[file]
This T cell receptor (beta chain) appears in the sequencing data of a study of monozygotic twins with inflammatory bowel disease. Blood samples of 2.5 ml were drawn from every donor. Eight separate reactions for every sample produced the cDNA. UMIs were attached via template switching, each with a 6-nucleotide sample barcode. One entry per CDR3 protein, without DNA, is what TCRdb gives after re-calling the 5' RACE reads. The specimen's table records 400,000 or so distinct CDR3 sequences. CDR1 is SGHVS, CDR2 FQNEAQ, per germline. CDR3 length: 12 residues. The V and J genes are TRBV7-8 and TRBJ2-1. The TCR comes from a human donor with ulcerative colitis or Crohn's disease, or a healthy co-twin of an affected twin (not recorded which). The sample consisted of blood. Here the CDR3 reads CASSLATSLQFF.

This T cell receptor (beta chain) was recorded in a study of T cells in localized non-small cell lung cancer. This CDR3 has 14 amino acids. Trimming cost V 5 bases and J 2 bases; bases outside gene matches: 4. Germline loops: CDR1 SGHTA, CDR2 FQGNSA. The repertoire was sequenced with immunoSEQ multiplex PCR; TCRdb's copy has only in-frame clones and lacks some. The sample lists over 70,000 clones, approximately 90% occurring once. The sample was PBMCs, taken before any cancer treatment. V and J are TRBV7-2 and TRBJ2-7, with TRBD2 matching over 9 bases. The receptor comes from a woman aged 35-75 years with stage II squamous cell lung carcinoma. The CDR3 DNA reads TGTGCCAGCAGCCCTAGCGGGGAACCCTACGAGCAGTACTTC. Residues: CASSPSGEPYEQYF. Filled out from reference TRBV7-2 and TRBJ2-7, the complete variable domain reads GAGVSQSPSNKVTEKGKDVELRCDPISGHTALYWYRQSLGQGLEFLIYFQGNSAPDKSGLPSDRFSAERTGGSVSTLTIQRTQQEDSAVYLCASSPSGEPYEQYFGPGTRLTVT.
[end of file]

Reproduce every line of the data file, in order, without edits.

This T cell receptor (beta chain) appears in the sequencing data of a study of monozygotic twins with inflammatory bowel disease. Blood samples of 2.5 ml were drawn from every donor. Eight separate reactions for every sample produced the cDNA. UMIs were attached via template switching, each with a 6-nucleotide sample barcode. One entry per CDR3 protein, without DNA, is what TCRdb gives after re-calling the 5' RACE reads. The specimen's table records 400,000 or so distinct CDR3 sequences. CDR1 is SGHVS, CDR2 FQNEAQ, per germline. CDR3 length: 12 residues. The V and J genes are TRBV7-8 and TRBJ2-1. The TCR comes from a human donor with ulcerative colitis or Crohn's disease, or a healthy co-twin of an affected twin (not recorded which). The sample consisted of blood. Here the CDR3 reads CASSLATSLQFF.

This T cell receptor (beta chain) was recorded in a study of T cells in localized non-small cell lung cancer. This CDR3 has 14 amino acids. Trimming cost V 5 bases and J 2 bases; bases outside gene matches: 4. Germline loops: CDR1 SGHTA, CDR2 FQGNSA. The repertoire was sequenced with immunoSEQ multiplex PCR; TCRdb's copy has only in-frame clones and lacks some. The sample lists over 70,000 clones, approximately 90% occurring once. The sample was PBMCs, taken before any cancer treatment. V and J are TRBV7-2 and TRBJ2-7, with TRBD2 matching over 9 bases. The receptor comes from a woman aged 35-75 years with stage II squamous cell lung carcinoma. The CDR3 DNA reads TGTGCCAGCAGCCCTAGCGGGGAACCCTACGAGCAGTACTTC. Residues: CASSPSGEPYEQYF. Filled out from reference TRBV7-2 and TRBJ2-7, the complete variable domain reads GAGVSQSPSNKVTEKGKDVELRCDPISGHTALYWYRQSLGQGLEFLIYFQGNSAPDKSGLPSDRFSAERTGGSVSTLTIQRTQQEDSAVYLCASSPSGEPYEQYFGPGTRLTVT.